U.S. Special Presidential Envoy for Climate John Kerry (L) and Chinese Premier Li Qiang (R) shake hands before a meeting at the Great Hall of the People in Beijing, China, on Tuesday. Photo by Florence Lo/EPA-EFE
July 18 (UPI) -- With record-high temperatures in China as a backdrop, U.S. special presidential envoy on climate John Kerry met with Chinese Premier Li Qiang about enhancing their cooperation on the issue of climate change.
In the current heat wave in China, Beijing on Tuesday recorded its record 27th day above 95 degrees. It marked the second intense heatwave for China in consecutive years. In 2022, China recorded its most "extreme high-temperature events" since 1961.
In his meeting with Li, Kerry said the high temperatures were a clear sign that "things are changing."
"In the last weeks, scientists have expressed greater concern than ever about what is happening on the planet," Kerry said.
Kerry framed his opening remarks with Li by explaining the importance of having a stabilized relationship between the world's two largest economies in order to have an impact on global climate change.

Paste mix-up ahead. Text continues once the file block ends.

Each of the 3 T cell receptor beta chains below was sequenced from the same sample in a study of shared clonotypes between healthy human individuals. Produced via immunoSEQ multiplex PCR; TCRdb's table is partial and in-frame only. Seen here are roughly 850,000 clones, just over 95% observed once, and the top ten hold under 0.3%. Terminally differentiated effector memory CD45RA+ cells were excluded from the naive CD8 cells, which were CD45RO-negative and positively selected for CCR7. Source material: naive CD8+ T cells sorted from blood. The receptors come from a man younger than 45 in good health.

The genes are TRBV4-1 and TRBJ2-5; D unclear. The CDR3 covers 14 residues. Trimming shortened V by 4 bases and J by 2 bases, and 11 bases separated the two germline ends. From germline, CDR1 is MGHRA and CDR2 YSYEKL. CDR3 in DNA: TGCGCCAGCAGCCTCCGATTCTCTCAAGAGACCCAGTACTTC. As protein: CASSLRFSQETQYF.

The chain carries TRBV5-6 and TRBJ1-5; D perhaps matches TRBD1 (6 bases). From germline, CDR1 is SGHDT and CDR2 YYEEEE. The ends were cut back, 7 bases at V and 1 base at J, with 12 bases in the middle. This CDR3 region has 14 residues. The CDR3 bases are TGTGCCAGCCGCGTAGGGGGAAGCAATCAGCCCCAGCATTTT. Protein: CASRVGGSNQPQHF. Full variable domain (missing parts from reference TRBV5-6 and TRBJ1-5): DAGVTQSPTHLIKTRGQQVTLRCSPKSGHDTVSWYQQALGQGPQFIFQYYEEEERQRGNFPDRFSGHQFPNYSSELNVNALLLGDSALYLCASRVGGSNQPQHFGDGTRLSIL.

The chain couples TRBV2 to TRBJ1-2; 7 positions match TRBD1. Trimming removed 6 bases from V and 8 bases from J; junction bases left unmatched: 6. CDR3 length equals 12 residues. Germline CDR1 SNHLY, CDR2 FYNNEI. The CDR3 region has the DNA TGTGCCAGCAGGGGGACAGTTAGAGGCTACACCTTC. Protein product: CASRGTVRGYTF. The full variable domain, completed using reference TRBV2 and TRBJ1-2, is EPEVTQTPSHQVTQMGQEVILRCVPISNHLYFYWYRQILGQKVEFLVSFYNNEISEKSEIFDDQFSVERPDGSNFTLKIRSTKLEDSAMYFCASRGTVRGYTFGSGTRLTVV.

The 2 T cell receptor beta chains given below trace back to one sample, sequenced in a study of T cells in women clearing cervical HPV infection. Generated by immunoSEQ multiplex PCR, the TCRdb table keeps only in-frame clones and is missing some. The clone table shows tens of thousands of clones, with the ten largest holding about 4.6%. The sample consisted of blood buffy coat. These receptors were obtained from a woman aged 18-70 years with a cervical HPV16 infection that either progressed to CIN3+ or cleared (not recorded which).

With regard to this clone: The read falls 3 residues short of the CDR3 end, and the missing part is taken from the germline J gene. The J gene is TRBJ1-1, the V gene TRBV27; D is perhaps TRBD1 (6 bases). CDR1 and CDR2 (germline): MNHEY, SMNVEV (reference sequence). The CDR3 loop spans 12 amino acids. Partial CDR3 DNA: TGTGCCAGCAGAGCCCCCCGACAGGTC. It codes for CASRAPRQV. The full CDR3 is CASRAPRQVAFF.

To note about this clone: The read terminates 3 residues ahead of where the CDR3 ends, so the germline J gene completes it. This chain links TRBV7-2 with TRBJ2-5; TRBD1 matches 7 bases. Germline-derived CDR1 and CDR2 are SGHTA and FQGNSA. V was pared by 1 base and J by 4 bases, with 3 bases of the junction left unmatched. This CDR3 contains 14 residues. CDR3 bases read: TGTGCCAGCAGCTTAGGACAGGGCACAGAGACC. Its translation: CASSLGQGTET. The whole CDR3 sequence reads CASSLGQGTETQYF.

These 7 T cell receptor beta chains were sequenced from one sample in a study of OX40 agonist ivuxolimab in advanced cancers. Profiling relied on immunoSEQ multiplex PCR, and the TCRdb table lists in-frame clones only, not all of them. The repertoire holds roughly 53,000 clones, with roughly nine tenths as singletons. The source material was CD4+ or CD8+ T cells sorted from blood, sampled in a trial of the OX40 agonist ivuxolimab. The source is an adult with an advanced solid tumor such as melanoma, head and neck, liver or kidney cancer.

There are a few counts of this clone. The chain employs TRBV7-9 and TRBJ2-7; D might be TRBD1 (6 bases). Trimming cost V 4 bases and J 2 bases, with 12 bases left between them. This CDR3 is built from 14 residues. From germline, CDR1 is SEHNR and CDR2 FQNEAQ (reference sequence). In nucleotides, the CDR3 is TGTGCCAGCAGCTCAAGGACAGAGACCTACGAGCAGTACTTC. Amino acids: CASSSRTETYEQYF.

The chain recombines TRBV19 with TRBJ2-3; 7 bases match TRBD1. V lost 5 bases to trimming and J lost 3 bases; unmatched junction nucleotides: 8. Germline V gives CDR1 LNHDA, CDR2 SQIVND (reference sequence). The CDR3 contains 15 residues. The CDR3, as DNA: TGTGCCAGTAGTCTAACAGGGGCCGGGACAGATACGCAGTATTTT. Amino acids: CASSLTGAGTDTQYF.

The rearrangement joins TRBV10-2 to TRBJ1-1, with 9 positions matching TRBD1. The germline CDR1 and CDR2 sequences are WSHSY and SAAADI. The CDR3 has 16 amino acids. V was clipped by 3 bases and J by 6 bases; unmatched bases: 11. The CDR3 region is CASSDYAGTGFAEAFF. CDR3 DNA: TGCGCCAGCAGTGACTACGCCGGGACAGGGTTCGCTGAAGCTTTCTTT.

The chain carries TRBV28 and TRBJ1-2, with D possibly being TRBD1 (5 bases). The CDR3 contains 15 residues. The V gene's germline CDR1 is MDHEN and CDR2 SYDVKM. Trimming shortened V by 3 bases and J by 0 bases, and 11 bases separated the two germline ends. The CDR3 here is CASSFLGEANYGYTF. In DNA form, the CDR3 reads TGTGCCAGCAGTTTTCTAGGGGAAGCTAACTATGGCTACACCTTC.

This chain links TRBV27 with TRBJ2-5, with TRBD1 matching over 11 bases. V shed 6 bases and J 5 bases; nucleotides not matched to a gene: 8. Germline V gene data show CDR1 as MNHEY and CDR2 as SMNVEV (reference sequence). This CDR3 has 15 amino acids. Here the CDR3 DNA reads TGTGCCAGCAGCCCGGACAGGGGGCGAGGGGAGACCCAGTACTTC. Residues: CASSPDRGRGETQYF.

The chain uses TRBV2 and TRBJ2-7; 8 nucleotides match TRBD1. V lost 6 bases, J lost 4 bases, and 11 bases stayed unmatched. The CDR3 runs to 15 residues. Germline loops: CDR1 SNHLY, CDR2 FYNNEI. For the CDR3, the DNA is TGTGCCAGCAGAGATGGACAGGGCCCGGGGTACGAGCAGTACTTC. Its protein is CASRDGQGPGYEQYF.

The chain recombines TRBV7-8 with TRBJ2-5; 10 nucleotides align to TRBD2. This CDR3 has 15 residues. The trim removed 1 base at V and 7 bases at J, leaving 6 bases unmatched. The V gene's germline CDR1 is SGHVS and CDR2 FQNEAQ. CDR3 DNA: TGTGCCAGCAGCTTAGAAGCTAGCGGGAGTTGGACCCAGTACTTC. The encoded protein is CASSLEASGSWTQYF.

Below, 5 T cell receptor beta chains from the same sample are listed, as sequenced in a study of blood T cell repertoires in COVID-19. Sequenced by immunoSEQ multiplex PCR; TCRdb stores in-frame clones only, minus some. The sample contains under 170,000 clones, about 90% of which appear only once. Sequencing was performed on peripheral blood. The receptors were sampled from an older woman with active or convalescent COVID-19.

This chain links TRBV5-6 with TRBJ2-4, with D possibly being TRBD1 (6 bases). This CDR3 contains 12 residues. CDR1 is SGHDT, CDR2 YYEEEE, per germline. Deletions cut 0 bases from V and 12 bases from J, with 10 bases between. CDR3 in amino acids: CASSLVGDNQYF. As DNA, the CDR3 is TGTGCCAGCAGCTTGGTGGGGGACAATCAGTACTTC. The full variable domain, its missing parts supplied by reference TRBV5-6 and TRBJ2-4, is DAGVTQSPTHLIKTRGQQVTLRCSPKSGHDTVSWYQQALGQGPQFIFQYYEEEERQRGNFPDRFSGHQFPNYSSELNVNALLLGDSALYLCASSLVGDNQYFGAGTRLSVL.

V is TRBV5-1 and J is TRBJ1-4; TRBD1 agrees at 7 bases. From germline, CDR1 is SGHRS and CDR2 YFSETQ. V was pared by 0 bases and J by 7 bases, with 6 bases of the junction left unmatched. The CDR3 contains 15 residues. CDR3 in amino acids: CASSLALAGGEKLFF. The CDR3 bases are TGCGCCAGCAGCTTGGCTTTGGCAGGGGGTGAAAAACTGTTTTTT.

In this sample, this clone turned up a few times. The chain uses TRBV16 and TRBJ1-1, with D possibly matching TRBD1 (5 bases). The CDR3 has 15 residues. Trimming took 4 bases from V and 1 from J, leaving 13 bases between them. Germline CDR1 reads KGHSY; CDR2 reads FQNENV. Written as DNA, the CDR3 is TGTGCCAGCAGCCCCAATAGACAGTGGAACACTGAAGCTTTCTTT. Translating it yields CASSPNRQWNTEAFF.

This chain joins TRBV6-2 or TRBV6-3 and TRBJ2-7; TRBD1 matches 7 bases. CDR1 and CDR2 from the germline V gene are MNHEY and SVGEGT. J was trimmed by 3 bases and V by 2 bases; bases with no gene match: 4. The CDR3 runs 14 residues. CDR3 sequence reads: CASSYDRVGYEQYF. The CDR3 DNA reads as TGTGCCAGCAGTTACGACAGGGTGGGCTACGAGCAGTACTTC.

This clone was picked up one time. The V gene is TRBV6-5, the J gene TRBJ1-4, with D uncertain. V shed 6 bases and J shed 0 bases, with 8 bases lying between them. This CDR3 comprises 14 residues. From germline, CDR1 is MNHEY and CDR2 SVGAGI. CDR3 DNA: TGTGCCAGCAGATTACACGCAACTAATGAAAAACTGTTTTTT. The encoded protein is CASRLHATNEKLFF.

"Now we're in a place where because of the efforts of President Biden and President Xi to try to stabilize the relationship, we can now I hope, make progress between now and the meeting in the [United Arab Emirates], in December, of COP 28," Kerry said.
Kerry met with Chinese diplomat Wang Yi, who said climate change is simply one part of a larger picture between the two countries.
"Of course, pushing for cooperation on climate change is under the larger scope of China-U.S. relations," Wang said in a translated statement.
Li said the United States and China should share scientific and technological achievements while promoting global green and low-carbon transformation. He added that developed countries should give more technological support to developing countries.
Kerry said he hopes that the relationship between the two countries can be strengthened so they can jointly address climate change.